Here are several things you should consider when choosing a cooking class
Published: October 19, 2023
By: Karen Gershowitz
Author Website: Click to Visit
If you’re like me, one of the most important elements of every travel experience is food. Whether eating in an elegant restaurant or a simple café or sampling street food, meals are a sure way to connect with the local population. A flaky croissant, spicy bibimbap, or savory pad thai — all are both delicious and emblematic of local culture.
But why limit the food experience to eating? After sampling a country’s cuisine, you can take the experience much further by learning how to prepare it. This is something I enjoy immensely when traveling. While I have taken cooking classes near my home, learning how to cook in the dish’s country of origin is far more satisfying.
Over the years, I’ve taken cooking classes ranging from an afternoon learning to prepare churros to a full week immersion into Tuscan cuisine. Some classes were in established, sophisticated cooking schools, others were outdoors under the trees and a few were held in the chef’s home kitchen. Regardless of the setting, taking a cooking class is fun, memorable, and suitable for cooks of all abilities. I always bring back more than just recipes. Cooking classes have taught me new ingredients, preparations, and combinations that expanded my knowledge and made me a more daring cook. They’ve also been a wonderful way to connect with people, both travelers and locals.
Knowledgeable instructors also take the experience far beyond cooking. Many of the cooking classes I’ve taken have started with a walk through the local market with the chef/instructor. Together, we shopped for the meals we were about to prepare. The instructors point out local ingredients and explain what to look for and how to use them. They often buy foods that students can sample on the spot. This has been all the more delightful since, like almost every foodie, I love to spend time in local markets. But on my own, there are often fruits, vegetables, and prepared foods I can’t identify. Though I ask the seller about them, the language barrier often prevents me from truly understanding how a spice, fruit, or vegetable is used.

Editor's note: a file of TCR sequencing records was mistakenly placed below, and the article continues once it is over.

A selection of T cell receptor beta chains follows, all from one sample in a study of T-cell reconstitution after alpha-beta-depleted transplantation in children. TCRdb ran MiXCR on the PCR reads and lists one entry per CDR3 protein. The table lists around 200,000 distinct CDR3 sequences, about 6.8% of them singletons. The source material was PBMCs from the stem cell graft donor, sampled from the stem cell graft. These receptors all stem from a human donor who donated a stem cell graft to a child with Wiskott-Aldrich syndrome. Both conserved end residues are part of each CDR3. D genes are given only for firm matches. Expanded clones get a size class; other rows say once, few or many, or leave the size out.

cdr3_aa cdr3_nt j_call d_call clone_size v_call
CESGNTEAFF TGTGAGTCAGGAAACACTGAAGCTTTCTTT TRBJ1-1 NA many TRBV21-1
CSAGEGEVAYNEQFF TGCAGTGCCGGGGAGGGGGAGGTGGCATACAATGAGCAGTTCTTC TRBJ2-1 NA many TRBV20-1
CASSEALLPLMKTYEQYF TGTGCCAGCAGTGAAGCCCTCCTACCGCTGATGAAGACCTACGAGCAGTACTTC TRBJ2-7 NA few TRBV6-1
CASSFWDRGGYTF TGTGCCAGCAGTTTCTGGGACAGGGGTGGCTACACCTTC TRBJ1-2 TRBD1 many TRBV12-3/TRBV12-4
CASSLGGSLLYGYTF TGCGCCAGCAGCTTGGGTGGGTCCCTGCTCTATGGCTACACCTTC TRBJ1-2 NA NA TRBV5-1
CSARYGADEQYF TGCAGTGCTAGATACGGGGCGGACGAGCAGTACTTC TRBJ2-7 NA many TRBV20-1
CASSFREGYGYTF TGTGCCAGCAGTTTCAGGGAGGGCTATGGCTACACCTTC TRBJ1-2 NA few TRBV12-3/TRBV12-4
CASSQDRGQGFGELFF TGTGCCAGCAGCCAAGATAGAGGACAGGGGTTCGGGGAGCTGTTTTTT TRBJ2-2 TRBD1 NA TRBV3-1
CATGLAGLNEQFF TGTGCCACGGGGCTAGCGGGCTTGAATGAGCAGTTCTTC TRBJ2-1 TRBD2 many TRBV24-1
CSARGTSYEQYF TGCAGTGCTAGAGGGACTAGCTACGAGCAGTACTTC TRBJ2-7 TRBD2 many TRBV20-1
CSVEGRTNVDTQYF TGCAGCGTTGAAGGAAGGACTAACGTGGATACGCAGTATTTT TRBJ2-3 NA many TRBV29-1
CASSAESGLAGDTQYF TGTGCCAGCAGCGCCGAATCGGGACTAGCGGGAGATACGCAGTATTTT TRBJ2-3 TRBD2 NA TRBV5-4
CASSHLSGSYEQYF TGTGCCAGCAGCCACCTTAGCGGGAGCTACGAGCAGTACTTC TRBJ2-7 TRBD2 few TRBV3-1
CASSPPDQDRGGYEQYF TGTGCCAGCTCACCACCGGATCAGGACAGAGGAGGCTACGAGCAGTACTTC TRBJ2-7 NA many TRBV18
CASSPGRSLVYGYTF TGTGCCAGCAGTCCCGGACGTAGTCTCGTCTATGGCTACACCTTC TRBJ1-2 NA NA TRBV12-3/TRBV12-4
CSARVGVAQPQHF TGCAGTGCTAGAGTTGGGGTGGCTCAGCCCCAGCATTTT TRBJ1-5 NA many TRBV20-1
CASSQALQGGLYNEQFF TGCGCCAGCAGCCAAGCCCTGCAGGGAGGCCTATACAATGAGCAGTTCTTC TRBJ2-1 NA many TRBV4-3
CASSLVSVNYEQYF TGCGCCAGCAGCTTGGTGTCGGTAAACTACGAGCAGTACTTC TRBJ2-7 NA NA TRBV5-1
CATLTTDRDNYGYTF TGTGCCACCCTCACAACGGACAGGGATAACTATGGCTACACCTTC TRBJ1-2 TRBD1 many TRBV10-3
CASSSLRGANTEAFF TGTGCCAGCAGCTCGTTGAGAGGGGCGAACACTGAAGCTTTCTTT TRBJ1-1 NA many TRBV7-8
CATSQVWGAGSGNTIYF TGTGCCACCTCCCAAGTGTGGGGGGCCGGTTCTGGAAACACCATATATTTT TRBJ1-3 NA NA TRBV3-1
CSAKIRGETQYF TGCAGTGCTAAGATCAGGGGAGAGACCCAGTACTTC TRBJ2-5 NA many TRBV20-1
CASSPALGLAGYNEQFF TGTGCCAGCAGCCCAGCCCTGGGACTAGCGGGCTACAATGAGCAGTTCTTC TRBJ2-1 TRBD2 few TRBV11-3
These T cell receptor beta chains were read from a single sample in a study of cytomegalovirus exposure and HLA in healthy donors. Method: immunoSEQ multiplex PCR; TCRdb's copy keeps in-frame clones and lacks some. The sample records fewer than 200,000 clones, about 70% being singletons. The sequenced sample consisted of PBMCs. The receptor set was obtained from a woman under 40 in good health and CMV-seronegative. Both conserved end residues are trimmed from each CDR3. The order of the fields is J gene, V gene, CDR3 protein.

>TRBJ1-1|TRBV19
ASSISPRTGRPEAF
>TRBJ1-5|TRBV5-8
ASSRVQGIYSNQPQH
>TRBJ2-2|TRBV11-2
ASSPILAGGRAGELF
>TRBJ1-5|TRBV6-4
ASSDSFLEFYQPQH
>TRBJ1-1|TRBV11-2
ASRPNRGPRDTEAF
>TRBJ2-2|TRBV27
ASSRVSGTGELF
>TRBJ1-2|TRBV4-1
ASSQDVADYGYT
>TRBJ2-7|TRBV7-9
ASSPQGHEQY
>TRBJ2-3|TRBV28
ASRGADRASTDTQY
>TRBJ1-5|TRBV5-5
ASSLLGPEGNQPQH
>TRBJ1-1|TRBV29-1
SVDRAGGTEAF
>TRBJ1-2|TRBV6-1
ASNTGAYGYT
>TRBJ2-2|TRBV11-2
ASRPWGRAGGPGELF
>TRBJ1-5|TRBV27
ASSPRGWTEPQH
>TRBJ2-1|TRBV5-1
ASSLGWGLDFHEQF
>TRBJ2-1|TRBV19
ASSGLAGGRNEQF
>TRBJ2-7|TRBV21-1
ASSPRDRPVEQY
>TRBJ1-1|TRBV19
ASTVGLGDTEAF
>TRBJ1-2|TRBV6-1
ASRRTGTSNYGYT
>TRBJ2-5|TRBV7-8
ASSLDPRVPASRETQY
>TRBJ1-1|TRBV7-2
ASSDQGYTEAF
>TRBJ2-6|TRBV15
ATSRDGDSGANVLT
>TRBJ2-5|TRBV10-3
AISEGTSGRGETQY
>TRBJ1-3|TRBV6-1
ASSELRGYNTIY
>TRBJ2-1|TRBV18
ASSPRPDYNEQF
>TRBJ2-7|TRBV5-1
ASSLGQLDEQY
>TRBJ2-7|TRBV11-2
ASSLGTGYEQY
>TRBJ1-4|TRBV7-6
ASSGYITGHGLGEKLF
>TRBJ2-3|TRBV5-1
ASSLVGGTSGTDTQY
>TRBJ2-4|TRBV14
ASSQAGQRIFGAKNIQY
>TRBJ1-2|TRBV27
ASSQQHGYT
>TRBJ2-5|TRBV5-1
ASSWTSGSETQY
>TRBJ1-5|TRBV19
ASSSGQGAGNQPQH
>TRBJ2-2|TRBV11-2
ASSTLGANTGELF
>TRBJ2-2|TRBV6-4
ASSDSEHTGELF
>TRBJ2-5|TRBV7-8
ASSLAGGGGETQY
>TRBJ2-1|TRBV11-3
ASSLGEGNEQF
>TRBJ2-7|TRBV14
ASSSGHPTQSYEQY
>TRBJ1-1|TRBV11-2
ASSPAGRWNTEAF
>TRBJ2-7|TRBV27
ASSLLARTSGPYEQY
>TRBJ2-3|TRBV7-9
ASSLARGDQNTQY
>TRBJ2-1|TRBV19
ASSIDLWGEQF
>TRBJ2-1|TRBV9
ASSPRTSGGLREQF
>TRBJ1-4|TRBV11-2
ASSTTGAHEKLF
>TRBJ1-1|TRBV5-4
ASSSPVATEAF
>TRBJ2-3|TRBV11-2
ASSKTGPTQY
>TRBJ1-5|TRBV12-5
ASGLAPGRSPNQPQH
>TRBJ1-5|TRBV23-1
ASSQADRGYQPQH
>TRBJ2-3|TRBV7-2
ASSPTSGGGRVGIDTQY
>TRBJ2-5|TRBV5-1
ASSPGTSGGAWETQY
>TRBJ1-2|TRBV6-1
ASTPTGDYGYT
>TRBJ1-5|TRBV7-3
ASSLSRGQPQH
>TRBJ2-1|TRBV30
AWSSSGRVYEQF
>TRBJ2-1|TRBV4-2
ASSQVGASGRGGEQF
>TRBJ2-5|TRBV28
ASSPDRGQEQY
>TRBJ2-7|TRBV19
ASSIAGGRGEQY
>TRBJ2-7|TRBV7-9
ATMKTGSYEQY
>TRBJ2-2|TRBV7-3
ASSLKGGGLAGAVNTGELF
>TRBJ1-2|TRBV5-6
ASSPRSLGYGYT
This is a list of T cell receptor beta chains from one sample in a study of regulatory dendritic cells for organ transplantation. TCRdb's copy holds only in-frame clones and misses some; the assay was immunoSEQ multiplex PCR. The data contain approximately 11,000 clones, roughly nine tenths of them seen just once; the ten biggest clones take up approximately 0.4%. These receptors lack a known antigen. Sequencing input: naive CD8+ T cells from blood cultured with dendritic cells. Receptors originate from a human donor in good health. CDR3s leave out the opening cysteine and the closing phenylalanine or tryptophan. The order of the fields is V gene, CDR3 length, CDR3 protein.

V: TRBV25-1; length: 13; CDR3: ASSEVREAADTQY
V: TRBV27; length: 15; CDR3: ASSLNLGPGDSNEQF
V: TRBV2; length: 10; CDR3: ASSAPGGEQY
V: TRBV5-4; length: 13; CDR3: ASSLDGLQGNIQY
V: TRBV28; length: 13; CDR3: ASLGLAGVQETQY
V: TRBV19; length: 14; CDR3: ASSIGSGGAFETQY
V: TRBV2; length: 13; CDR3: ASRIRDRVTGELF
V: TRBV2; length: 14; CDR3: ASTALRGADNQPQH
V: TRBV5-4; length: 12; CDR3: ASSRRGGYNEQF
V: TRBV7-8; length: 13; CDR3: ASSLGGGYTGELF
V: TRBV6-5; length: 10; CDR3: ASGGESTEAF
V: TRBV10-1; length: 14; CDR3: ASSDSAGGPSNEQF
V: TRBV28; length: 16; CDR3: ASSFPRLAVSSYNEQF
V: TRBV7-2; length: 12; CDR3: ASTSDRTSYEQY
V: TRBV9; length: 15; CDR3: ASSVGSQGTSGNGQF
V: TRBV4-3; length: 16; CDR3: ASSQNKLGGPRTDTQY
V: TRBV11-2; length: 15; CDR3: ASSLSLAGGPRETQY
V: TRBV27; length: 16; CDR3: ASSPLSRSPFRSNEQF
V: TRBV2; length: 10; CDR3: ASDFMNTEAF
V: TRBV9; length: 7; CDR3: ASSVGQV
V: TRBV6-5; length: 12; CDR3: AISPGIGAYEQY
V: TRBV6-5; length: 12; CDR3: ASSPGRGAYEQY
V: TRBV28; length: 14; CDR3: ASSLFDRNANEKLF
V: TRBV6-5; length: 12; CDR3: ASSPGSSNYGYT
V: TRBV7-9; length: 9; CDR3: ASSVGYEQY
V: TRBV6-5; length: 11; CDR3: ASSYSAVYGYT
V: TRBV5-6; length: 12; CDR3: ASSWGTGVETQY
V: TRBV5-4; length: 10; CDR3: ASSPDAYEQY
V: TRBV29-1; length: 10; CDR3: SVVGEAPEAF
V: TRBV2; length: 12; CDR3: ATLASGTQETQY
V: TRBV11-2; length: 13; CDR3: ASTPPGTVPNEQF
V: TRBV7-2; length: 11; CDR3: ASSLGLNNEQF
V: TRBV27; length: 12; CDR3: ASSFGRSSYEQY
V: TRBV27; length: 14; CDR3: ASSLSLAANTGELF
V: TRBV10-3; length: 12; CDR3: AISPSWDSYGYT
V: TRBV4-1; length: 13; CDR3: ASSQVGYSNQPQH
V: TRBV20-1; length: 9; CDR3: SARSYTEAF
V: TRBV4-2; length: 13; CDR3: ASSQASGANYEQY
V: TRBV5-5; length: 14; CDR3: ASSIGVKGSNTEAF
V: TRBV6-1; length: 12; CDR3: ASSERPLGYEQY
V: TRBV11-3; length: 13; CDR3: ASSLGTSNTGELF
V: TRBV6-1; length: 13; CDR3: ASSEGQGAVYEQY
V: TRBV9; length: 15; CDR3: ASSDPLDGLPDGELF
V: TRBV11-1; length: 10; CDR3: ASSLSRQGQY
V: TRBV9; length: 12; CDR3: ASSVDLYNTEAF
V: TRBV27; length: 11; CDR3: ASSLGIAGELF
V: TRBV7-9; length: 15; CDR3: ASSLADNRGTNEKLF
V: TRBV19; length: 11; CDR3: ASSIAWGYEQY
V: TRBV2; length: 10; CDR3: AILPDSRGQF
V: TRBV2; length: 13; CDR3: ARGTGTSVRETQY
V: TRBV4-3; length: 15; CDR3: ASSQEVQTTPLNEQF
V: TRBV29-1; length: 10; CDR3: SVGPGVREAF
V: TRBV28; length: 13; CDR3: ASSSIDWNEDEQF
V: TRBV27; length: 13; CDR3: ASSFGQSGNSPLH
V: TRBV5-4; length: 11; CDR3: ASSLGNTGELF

While in Bali, a cooking instructor taught me how to spot counterfeit food items, such as fake saffron made from dyed corn silk. In Merida, Mexico, they introduced me to chocolate preparation and the unique qualities of the many chocolate disks on sale. In Tokyo, the teacher taught us proper dining etiquette, including slurping while eating soup. She also explained that we should only use the wet towel traditionally brought before the meal for our hands, never our face.
Finding a cooking class is pretty straightforward….
If this whets your appetite, here are several things you should consider when choosing a cooking class:
Hands off, or hands dirty?
Are you more interested in watching food being prepared or do you want to roll up your sleeves and get your hands dirty? I’ve participated in both kinds of classes and I strongly prefer doing the cooking. The amount of involvement can vary widely. In Seoul, South Korea, each student had their own cooking station, and we each prepared every dish. We were sous chefs in Cartagena, Columbia, preparing the ingredients, but not cooking them. In Lucca, Italy, the cooking was a communal effort, lots of hands-on, but there were so many dishes it was impossible to work on all of them. We were, however, in close proximity to one another, so we could observe what everyone else was doing. And for certain techniques, like rolling gnocchi, we all had the opportunity to form the shapes so we could feel the consistency of the dough.